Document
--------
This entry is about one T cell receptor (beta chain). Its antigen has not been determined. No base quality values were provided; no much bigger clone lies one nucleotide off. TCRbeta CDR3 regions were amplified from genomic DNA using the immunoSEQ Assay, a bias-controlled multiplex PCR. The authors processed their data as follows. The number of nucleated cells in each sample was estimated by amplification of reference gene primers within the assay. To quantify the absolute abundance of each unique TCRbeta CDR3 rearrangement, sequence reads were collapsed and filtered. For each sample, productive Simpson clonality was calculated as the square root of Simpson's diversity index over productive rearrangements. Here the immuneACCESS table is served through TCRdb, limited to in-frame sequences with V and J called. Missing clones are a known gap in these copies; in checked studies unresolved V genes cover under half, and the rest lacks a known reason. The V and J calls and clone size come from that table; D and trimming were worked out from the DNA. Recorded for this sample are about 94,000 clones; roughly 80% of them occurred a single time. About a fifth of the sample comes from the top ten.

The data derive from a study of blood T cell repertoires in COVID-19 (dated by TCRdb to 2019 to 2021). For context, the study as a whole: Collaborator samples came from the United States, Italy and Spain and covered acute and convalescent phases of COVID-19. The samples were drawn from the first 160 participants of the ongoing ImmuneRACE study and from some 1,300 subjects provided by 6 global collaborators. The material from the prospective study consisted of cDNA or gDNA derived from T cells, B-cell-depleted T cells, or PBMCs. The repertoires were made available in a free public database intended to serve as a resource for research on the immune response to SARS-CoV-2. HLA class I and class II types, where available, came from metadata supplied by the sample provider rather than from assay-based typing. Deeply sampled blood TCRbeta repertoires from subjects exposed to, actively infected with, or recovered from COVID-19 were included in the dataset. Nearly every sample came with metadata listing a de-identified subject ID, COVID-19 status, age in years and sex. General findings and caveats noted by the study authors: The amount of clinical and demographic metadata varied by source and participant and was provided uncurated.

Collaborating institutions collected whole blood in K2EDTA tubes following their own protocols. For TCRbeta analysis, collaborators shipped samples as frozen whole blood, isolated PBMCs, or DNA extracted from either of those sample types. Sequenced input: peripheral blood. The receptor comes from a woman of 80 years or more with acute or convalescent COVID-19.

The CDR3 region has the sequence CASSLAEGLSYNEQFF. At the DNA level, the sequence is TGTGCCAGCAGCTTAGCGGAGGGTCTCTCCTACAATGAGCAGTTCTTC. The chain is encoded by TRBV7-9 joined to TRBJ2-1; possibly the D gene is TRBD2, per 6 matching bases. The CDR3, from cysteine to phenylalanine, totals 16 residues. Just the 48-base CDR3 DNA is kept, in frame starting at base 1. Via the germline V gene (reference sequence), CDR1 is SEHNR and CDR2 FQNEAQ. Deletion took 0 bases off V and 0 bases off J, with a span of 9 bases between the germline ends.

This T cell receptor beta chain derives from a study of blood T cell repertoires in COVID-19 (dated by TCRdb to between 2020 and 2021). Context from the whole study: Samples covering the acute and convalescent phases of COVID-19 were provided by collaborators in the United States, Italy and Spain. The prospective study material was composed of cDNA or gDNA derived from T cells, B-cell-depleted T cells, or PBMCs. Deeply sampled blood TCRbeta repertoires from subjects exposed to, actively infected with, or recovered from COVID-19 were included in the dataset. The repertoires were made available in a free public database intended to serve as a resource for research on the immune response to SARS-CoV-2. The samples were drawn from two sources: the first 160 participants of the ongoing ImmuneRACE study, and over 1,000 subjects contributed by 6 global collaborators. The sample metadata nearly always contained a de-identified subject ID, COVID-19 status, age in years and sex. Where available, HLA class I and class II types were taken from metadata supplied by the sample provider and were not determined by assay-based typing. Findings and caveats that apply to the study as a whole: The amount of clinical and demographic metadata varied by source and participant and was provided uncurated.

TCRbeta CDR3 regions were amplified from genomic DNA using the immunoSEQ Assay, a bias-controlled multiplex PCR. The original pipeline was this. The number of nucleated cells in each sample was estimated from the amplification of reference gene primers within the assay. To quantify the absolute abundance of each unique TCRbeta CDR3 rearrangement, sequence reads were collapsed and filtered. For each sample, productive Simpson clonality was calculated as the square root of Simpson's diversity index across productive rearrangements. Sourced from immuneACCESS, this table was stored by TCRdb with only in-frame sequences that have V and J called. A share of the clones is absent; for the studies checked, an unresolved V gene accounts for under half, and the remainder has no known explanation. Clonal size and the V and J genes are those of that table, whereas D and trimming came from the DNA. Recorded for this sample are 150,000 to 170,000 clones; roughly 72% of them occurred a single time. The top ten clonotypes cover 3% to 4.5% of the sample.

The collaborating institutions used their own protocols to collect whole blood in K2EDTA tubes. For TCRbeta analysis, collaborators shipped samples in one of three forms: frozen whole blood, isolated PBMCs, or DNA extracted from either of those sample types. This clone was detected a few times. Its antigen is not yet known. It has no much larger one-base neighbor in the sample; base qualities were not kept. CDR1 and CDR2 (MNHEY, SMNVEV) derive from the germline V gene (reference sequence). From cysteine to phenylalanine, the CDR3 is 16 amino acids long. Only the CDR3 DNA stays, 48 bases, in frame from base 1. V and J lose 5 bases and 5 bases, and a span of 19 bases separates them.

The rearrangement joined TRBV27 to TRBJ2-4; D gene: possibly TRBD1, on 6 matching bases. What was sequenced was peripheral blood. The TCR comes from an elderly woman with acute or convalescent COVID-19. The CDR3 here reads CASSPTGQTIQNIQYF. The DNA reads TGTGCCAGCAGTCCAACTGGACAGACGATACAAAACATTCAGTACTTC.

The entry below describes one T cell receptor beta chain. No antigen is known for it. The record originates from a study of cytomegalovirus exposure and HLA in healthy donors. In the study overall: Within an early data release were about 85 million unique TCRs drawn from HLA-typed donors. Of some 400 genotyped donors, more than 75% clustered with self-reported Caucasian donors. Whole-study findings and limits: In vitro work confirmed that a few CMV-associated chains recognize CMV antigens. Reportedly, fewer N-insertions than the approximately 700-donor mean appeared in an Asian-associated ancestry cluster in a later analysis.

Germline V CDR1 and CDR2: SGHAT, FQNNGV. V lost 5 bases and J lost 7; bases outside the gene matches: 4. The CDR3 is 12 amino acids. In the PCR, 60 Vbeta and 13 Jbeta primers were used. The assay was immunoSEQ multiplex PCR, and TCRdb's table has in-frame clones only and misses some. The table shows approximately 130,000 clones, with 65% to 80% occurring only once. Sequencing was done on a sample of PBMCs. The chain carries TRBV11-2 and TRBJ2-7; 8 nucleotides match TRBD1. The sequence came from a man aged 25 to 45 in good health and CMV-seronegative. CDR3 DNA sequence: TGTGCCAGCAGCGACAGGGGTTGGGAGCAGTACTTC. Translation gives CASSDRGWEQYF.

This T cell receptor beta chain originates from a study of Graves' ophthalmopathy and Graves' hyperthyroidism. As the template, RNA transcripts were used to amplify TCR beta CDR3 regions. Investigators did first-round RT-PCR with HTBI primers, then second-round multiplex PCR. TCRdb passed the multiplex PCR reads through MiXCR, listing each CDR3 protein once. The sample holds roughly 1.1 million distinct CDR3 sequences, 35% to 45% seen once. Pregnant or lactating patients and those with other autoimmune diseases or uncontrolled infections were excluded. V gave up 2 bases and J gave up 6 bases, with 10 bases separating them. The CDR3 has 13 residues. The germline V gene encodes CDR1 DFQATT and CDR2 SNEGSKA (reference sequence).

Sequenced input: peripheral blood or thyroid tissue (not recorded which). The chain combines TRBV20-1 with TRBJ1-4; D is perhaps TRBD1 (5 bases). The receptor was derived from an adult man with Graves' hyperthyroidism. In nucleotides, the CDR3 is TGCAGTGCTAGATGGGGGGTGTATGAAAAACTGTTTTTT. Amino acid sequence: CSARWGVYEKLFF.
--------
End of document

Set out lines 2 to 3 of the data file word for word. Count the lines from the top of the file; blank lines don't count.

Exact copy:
The data derive from a study of blood T cell repertoires in COVID-19 (dated by TCRdb to 2019 to 2021). For context, the study as a whole: Collaborator samples came from the United States, Italy and Spain and covered acute and convalescent phases of COVID-19. The samples were drawn from the first 160 participants of the ongoing ImmuneRACE study and from some 1,300 subjects provided by 6 global collaborators. The material from the prospective study consisted of cDNA or gDNA derived from T cells, B-cell-depleted T cells, or PBMCs. The repertoires were made available in a free public database intended to serve as a resource for research on the immune response to SARS-CoV-2. HLA class I and class II types, where available, came from metadata supplied by the sample provider rather than from assay-based typing. Deeply sampled blood TCRbeta repertoires from subjects exposed to, actively infected with, or recovered from COVID-19 were included in the dataset. Nearly every sample came with metadata listing a de-identified subject ID, COVID-19 status, age in years and sex. General findings and caveats noted by the study authors: The amount of clinical and demographic metadata varied by source and participant and was provided uncurated.

Collaborating institutions collected whole blood in K2EDTA tubes following their own protocols. For TCRbeta analysis, collaborators shipped samples as frozen whole blood, isolated PBMCs, or DNA extracted from either of those sample types. Sequenced input: peripheral blood. The receptor comes from a woman of 80 years or more with acute or convalescent COVID-19.